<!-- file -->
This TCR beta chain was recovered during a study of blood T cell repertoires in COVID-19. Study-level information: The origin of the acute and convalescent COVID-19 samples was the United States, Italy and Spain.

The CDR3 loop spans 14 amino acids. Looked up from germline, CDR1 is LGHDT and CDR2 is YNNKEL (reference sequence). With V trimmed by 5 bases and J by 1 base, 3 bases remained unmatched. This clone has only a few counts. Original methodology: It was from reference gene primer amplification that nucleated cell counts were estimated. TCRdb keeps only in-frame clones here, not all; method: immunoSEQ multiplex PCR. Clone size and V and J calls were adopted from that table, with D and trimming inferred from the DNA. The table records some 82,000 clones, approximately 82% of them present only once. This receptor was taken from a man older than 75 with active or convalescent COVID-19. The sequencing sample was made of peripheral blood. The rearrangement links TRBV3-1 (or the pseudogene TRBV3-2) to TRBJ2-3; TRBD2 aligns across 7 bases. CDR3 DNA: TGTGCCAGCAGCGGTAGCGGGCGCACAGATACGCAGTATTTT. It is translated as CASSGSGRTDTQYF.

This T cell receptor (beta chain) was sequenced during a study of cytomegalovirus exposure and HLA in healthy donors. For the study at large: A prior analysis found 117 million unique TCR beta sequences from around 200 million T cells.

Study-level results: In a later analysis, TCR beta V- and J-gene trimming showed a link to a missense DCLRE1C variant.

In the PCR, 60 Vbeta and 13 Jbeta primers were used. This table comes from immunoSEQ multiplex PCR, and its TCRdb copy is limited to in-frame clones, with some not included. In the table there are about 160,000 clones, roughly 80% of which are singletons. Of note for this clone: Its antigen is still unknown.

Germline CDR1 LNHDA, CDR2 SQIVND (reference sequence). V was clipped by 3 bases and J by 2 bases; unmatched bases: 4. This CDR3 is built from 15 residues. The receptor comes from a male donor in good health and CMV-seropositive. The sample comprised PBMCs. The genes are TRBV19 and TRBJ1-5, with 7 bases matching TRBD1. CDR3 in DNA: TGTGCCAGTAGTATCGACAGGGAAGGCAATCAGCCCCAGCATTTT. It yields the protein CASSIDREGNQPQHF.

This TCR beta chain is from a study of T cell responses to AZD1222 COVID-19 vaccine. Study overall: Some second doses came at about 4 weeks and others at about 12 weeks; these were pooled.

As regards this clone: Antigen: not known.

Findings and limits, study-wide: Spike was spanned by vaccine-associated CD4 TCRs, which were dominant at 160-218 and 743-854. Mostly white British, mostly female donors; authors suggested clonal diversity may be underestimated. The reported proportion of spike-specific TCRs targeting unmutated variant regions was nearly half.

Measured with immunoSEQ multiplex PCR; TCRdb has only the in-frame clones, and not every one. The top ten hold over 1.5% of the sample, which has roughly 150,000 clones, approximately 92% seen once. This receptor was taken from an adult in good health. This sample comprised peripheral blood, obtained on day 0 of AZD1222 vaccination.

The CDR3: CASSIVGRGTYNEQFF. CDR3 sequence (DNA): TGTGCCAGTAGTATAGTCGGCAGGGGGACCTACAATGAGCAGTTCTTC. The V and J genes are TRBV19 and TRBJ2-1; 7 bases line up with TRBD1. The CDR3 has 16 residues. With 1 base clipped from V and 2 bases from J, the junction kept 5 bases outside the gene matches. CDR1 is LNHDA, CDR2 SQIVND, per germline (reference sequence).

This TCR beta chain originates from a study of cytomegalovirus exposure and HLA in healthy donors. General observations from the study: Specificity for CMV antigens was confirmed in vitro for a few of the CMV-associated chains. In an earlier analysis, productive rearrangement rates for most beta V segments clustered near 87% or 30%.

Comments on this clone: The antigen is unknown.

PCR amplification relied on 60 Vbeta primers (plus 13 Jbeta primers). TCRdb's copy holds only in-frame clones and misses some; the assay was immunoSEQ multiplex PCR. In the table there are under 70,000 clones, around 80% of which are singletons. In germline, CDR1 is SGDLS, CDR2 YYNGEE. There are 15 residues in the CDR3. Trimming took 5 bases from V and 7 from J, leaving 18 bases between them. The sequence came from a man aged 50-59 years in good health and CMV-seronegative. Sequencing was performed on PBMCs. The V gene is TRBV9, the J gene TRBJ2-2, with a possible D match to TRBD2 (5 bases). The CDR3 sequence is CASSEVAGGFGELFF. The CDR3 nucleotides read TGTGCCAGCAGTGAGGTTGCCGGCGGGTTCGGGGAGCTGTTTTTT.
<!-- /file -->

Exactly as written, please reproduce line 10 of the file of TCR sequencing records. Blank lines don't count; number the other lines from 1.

Measured with immunoSEQ multiplex PCR; TCRdb has only the in-frame clones, and not every one. The top ten hold over 1.5% of the sample, which has roughly 150,000 clones, approximately 92% seen once. This receptor was taken from an adult in good health. This sample comprised peripheral blood, obtained on day 0 of AZD1222 vaccination.